By Natalie Johnson / firstname.lastname@example.org
The Seattle Fire Department recognized Mossyrock resident Chris Quinlan Tuesday for his life-saving actions as the off-duty firefighter who pulled an injured man from a burning pickup truck early that morning in Lewis County.
“Quinlan works at Fire Station 33 in South Seattle,” a press release from the Seattle Fire Department states. “We are proud to say he is a member of our department.”
Chehalis Fire Chief Ken Cardinale reported Tuesday that Quinlan rushed to aid the victim, later identified as James P. Holmes, 54, of Centralia, after his truck crashed into the barrier between north- and southbound lanes, was hit by two semi trucks, rolled and caught on fire.
Quinlan took a break Wednesday to talk with The Chronicle about the incident.
“It was just a day that just started early,” he said.
Quinlan, 52, lives in Mossyrock, and for the past 26 years has commuted about 115 miles one-way to work for the Seattle Fire Department. The commute is tolerable, he said, because he works 24-hour shifts.
“Fortunately I leave about 3:30 in the morning from my house and that puts me (at the scene of the crash) about 4,” Quinlan said. “It was just one of those mornings. Over the years I’ve stopped at many accidents.”
On Tuesday morning, Quinlan had just about reached the Labree Road intersection on I-5 when he saw the truck hit the jersey barrier between north- and southbound lanes.
“(I) saw his lights go in the air … the truck spin around,” he said. “I started slowing down and I started getting on my phone to call 911.
The truck, a 1998 Dodge, pushed a portion of the jersey barrier into the left northbound lane, but Quinlan didn’t notice as he pulled to the side of the road.
He was getting ready to check on the driver when he saw the first semi truck coming.
“I was just fortunate that I had enough training to know not to get in that other lane until we could get traffic stopped,” Quinlan said.
The semi pushed Holmes’s truck further down the freeway, according to the state patrol. At that point, a second semi hit the Dodge, causing it to roll and catch fire.
Quinlan rushed to the truck, which was already fully engulfed in flames. He said Holmes was lucky to have ended up on the truck’s floorboard when it rolled, below the flames.
“When you’ve been doing it a long time you kind of know the hazards like anything else,” said Quinlan, who had an aid kit, but no fire gear with him. “It was very hot.”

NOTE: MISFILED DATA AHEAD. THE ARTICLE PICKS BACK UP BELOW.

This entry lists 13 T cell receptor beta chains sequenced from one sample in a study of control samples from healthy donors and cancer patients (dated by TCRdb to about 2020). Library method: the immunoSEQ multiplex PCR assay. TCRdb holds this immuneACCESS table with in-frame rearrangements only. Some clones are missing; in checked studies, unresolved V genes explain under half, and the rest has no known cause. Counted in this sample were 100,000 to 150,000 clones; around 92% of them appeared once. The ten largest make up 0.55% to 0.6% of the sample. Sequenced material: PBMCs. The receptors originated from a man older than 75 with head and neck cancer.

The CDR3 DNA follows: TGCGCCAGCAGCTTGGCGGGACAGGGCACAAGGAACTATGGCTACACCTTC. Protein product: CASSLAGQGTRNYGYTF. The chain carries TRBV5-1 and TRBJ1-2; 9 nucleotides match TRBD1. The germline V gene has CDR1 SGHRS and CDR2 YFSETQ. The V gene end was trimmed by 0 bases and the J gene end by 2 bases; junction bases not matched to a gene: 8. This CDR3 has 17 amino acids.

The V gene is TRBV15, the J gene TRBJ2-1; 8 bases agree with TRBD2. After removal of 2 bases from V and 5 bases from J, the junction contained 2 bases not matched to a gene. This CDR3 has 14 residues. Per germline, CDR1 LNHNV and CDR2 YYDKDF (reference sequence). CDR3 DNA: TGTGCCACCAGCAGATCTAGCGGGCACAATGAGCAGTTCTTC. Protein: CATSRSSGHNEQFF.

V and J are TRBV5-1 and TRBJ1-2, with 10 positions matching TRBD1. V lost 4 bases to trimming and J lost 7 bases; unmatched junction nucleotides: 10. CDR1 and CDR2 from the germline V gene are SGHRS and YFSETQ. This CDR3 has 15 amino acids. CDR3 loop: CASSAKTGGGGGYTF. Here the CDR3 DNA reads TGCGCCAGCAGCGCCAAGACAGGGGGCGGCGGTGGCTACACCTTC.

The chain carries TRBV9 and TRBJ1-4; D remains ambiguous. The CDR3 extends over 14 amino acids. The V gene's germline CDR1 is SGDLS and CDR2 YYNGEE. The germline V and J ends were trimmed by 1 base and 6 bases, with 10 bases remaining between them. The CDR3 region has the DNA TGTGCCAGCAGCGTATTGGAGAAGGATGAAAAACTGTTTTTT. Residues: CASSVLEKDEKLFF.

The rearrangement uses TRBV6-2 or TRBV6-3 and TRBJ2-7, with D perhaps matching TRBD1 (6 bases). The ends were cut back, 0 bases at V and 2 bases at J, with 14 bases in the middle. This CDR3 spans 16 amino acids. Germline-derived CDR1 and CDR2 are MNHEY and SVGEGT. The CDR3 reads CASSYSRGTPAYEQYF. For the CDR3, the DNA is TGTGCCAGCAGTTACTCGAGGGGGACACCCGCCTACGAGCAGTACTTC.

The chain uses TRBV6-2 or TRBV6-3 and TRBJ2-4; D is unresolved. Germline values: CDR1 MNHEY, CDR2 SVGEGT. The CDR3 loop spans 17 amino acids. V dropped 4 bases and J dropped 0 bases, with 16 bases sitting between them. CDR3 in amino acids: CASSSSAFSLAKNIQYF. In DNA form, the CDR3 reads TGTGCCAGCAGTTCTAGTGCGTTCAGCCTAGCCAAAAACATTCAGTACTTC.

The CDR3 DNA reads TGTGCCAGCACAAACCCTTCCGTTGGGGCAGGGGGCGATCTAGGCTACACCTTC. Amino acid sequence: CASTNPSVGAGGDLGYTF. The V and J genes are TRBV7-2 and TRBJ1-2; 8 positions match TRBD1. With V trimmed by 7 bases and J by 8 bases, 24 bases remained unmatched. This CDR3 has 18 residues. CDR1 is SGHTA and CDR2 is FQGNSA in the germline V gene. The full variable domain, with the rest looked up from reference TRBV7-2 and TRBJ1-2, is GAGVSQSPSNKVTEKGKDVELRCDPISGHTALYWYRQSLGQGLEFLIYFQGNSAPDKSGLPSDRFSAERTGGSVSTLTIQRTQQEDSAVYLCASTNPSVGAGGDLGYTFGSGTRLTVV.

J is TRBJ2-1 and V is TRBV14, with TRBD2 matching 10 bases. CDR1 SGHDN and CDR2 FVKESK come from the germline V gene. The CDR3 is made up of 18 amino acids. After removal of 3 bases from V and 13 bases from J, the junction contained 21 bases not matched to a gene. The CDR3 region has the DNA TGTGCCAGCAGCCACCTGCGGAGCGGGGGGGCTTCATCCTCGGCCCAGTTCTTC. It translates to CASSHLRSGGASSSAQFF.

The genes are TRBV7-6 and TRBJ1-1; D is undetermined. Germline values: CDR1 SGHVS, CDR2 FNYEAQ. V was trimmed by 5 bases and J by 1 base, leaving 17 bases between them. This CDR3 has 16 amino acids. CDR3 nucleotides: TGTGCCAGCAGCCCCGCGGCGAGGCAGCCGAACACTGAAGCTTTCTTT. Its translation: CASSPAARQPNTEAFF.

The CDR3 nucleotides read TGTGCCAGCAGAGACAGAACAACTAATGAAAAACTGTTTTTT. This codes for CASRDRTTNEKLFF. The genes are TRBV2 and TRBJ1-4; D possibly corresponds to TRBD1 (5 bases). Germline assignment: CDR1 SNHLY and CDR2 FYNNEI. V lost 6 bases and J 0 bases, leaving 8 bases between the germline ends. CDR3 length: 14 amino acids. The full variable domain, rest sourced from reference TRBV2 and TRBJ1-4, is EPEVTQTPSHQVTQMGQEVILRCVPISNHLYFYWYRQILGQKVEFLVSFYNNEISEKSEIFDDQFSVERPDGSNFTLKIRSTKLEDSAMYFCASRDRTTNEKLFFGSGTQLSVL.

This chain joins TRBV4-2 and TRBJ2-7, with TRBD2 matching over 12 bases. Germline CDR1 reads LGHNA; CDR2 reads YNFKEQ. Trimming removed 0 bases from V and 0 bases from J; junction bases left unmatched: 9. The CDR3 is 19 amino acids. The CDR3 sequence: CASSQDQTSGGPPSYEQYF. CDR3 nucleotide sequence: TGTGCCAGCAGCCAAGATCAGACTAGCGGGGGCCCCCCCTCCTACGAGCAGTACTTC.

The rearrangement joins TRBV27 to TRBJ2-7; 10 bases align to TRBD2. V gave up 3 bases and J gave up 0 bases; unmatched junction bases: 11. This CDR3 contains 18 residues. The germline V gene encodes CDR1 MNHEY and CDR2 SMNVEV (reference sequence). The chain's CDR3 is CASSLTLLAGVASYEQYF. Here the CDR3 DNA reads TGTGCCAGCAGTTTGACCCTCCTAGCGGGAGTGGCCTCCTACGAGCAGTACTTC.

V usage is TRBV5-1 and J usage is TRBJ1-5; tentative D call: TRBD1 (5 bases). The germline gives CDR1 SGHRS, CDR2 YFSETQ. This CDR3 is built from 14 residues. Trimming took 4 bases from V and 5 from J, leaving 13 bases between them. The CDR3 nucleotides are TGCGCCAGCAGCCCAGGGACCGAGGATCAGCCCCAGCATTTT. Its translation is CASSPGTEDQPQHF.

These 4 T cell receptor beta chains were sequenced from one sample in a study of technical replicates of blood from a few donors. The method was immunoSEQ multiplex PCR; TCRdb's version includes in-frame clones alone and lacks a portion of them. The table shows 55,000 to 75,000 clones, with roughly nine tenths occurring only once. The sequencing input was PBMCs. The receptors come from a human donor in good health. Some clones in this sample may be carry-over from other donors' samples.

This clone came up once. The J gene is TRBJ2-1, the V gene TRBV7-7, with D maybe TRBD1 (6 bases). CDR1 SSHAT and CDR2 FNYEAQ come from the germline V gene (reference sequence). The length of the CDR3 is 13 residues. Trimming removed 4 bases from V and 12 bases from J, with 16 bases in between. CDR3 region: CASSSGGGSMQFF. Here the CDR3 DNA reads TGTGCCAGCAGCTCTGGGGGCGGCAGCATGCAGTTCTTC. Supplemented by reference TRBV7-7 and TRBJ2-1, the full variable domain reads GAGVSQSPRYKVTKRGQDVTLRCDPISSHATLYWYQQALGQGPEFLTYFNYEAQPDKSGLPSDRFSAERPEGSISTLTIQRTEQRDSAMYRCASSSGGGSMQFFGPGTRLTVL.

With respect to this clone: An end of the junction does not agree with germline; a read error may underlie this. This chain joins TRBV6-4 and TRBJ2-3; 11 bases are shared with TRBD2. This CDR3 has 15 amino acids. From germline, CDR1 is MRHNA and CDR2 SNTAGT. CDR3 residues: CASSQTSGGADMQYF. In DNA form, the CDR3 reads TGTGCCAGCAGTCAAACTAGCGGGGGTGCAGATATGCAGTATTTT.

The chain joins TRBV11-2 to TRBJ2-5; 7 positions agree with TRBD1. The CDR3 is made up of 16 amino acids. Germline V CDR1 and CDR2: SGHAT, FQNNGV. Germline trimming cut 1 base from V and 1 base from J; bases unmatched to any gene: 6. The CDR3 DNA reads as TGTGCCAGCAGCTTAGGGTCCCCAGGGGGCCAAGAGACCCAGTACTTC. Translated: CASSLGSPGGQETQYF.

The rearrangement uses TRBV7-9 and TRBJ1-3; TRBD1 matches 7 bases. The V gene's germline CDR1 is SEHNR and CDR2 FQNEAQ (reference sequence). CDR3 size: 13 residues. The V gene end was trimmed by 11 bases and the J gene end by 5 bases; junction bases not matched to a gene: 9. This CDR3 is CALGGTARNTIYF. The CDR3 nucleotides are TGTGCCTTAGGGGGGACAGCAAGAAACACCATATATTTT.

Quinlan stayed at the scene to administer first aid to Holmes and help first responders before continuing his commute to work.
Cardinale called Quinlan a “hero” Tuesday morning. Quinlan said local first responders, including 911 dispatchers, deserved much of the credit.
“It’s not just me,” he said. “It’s me calling the dispatchers and letting them know what resources they need and the dispatchers being able to figure that out and sending the right unit. The dispatchers deserve a lot of credit for getting the right response to that location.”
The driver of the first semi truck, identified by the state patrol as David A. Hawkins, 41, of Vancouver, got out of his truck to assess the scene and had a “medical event,” said trooper Will Finn, of the Washington State Patrol, causing him to go into cardiac arrest. He was transported to Providence Centralia Hospital.
The second semi driver, identified as Warren E. Cortesi, 62, of Tacoma, was not injured.
Shortly after the crash in the southbound lanes, a passenger car struck the portion of jersey barrier moved into the northbound lanes, Finn said.
One of the three occupants in that vehicle, identified as Tony C. Kim, 40, of Olympia, was injured and transported to Providence Centralia Hospital with minor injuries.
That vehicle narrowly missed Quinlan’s, he said.
Unspecified charges are pending against Holmes. It is unknown if drugs or alcohol played a role in the incident, according to the state patrol.